Something about red and blue handles on a diamond file makes me go ‘I WANT!’.Read More
Jonathan Robson, ‘Cause life size LEGO helmets are cool’, and we agree! has created this super fun, life-size LEGO Space Helmet for kids that plays downloadable audio tracks for comics.
The concept designed by Jonathan Robson is based on a LEGO helmet with a gold space visor. The helmet acts as a headset for listening to the audio for LEGO comics as well as a role-playing toy. Once subscribed to Audio Comic, you’ll receive the LEGO comic through the post with your activation code to download the audio onto a USB brick. Simply slot the brick into the back of the helmet, put it on and enjoy the exciting LEGO Audio comic experience!
Wahahaha! Via Clients From Hell.
Me: “How can I help you today, ma’am?”
Client: “Is e-mail internet”?
Me: “I beg your pardon?”
Client: “Is e-mail on the internet? I have no internet, can I still read my e-mail?”
Me: “Well yes, you must be able to get online to view your e-mail.”
Client: “Oh, dear. I can’t see my e-mail.”
Me: “Well, let’s see. Can you open up Internet Explorer for me and tell me what you see?”
Client: “Open what?”
Me: “Your browser, can you open up your browser?”
Me: “What you click on when you want to browse the internet?”
Client: “I don’t use anything, I just turn my computer on, and it’s there.”
Me: “Okay. Do you see the little blue ‘e’ icon on your desktop?”
Client: “You mean I have to start writing letters again?”
Me: “I’m…what, I’m sorry?”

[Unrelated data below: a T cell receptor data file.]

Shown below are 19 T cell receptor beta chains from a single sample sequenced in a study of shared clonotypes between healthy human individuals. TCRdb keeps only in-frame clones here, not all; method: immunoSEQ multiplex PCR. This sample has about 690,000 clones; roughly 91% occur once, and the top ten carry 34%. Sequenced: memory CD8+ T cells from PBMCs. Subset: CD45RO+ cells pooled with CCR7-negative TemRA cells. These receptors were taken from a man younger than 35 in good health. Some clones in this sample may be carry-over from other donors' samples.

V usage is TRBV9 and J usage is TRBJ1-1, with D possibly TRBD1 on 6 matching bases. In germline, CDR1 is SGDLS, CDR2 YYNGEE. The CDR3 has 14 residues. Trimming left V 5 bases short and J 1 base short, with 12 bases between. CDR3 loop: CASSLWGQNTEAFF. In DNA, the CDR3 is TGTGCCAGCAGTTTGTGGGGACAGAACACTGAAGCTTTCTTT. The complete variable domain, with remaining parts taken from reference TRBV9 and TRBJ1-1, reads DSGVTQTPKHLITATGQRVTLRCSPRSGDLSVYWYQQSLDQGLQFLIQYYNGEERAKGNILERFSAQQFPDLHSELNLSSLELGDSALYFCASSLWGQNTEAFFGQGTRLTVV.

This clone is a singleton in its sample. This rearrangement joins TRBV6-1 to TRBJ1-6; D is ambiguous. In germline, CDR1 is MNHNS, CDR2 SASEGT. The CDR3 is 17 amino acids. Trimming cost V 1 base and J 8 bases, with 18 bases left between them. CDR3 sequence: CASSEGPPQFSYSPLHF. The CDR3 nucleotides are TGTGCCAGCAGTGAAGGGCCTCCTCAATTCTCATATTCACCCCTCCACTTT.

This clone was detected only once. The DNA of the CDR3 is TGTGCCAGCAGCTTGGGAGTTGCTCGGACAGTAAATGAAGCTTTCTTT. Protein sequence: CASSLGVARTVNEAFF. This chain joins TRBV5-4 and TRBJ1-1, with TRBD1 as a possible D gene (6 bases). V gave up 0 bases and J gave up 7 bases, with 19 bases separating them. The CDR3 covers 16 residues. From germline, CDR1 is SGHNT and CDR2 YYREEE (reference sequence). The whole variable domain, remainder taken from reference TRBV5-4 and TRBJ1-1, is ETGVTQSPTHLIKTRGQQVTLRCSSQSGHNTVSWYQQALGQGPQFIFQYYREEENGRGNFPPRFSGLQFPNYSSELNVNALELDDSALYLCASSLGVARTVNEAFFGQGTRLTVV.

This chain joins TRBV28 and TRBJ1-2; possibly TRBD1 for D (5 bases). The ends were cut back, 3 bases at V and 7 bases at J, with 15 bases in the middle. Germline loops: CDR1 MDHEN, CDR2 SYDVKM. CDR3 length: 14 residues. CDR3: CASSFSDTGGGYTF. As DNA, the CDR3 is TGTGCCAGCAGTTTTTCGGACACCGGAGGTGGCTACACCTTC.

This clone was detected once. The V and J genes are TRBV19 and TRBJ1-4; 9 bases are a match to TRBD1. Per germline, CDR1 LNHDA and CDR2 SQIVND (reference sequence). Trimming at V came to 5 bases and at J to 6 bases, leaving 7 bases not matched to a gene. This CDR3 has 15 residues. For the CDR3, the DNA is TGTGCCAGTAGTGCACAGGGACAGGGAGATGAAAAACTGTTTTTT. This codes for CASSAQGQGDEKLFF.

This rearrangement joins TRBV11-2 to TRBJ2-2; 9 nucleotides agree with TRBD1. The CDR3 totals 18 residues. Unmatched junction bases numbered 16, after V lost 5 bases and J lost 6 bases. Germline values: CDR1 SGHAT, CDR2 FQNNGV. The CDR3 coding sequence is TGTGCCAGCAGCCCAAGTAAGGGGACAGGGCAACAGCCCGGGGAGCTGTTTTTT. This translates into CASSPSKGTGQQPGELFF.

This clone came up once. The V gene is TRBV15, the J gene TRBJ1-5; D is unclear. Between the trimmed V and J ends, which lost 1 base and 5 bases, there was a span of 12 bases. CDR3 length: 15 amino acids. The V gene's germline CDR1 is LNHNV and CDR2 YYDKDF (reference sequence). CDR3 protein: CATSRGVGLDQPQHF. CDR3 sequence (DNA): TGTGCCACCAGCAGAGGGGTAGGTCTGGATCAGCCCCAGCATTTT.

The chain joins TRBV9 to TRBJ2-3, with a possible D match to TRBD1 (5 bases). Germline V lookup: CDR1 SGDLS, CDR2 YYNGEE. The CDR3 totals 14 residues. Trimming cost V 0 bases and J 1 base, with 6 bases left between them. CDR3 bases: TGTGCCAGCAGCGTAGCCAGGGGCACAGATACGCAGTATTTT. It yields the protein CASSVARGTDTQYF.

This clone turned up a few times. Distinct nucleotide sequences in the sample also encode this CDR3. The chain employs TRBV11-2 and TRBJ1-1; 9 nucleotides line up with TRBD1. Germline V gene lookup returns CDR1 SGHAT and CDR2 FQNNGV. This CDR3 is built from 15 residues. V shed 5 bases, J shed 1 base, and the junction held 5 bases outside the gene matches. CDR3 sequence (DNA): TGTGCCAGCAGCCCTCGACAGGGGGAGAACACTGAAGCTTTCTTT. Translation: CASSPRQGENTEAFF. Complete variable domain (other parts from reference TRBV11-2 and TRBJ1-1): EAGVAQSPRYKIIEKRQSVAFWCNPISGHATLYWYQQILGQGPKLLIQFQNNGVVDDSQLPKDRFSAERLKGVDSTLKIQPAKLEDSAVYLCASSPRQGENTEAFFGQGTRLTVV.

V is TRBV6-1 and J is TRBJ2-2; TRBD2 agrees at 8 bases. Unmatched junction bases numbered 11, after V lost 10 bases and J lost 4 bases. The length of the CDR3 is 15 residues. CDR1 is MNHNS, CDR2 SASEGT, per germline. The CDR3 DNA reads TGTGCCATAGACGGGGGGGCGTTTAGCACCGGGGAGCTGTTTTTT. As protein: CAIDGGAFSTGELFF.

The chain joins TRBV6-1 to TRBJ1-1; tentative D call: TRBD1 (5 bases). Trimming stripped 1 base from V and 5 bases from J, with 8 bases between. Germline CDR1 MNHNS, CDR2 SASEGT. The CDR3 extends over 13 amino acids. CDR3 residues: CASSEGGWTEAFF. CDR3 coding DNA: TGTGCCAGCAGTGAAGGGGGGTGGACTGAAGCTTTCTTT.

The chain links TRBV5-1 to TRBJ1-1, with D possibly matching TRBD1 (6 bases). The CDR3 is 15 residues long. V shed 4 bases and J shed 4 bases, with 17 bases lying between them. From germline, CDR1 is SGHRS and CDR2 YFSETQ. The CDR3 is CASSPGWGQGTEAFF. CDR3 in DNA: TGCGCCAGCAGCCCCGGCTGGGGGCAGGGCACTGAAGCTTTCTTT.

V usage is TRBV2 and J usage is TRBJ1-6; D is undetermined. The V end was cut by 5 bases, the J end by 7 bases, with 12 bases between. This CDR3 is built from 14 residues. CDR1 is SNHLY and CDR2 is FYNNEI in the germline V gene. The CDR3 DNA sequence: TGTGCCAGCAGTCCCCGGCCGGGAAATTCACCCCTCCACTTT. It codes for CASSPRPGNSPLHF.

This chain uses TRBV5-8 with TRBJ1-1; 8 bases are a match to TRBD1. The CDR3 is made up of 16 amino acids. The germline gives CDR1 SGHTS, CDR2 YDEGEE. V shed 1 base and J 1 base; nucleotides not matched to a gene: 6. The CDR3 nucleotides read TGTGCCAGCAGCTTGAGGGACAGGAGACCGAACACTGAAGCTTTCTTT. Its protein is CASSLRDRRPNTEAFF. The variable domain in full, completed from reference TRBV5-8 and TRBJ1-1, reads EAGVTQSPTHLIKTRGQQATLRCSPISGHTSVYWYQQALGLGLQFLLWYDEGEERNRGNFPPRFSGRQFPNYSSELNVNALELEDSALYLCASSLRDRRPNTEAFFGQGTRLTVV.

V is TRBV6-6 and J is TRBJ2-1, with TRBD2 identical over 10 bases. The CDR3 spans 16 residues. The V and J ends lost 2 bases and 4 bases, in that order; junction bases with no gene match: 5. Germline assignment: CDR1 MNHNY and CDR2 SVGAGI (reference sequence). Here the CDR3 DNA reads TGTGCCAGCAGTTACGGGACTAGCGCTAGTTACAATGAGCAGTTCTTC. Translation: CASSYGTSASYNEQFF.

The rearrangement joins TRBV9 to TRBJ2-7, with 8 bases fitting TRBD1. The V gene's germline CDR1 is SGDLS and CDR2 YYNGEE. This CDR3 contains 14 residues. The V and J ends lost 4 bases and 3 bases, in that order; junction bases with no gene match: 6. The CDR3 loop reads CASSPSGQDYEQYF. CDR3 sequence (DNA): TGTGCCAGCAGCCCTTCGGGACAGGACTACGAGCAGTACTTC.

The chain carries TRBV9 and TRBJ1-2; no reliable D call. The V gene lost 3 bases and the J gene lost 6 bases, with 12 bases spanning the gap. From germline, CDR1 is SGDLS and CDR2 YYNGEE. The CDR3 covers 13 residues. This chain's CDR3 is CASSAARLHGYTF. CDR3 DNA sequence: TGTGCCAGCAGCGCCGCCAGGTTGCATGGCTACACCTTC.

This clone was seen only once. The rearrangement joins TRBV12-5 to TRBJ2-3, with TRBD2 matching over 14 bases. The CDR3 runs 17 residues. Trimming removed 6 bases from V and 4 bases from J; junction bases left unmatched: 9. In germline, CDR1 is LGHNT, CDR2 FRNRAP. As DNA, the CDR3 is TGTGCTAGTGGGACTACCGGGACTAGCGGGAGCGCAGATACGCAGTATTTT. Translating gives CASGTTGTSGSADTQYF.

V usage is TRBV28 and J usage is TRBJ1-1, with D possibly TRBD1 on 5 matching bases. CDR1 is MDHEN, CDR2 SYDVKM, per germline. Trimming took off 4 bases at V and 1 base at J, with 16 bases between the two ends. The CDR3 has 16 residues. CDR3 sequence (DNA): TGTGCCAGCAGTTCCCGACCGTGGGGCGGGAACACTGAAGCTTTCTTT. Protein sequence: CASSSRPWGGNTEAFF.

Client: “I don’t have any pens at my desk. I just want my e-mail again.”
Me: “No, ma’am, your desktop, on your computer screen. Can you click on the little blue ‘e’ on your computer screen for me?”
Client: “Oh, this is too much work. I’m too upset. Just send me my e-mail. Can’t you send me my e-mail?”
Me: “We…okay, ma’am. Can you tell me what color the lights are on your router right now?”
Client: “My what?”
Me: “The little box with green or possibly a couple of red lights on it right now — it’s most likely near your computer?”
Client: “Lights and boxes, boxes and lights, just get my e-mail for me.
Me: “My test is showing that you should be able to get online right now. Can you tell me what you’re seeing on your computer screen?”
Client: “It’s been the same thing for the last two hours.”
Me: “An error message?”
Client: “No, just stars. It’s black and moving stars.”
Me: “…Do you see your mouse next to your keyboard?”
Me: “Move it for me.”
Client: “Move it?”
Me: “Yes. Move it.”
Client: “My e-mail!”Read More
Using huge stationeries to mark up eventual lettable space, Radford Wallis creates interest in the most unlikely venue.
Property developer Land Securities owned office space in 80 Victoria Street, London SW1. One vast floor’s space was due to be split into four sections and then let to separate companies. Agents showing prospective tenants around required something to demonstrate this clearly.
Shunning conventional signage, we went for maximum impact by creating four scaled-up stationery items, used to mark out the huge space. The giant objects were then positioned where the partitions would eventually be built.
Artist Scott Weaver began work on Rolling Through the Bay, an abstract toothpick sculpture of San Francisco, 35 years ago…Insane.
I have used different brands of toothpicks depending on what I am building. I also have many friends and family members that collect toothpicks in their travels for me. For example, some of the trees in Golden Gate Park are made from toothpicks from Kenya, Morocco, Spain, West Germany and Italy. The heart inside the Palace of Fine Arts is made out of toothpicks people threw at our wedding.
Via Design You Trust.Read More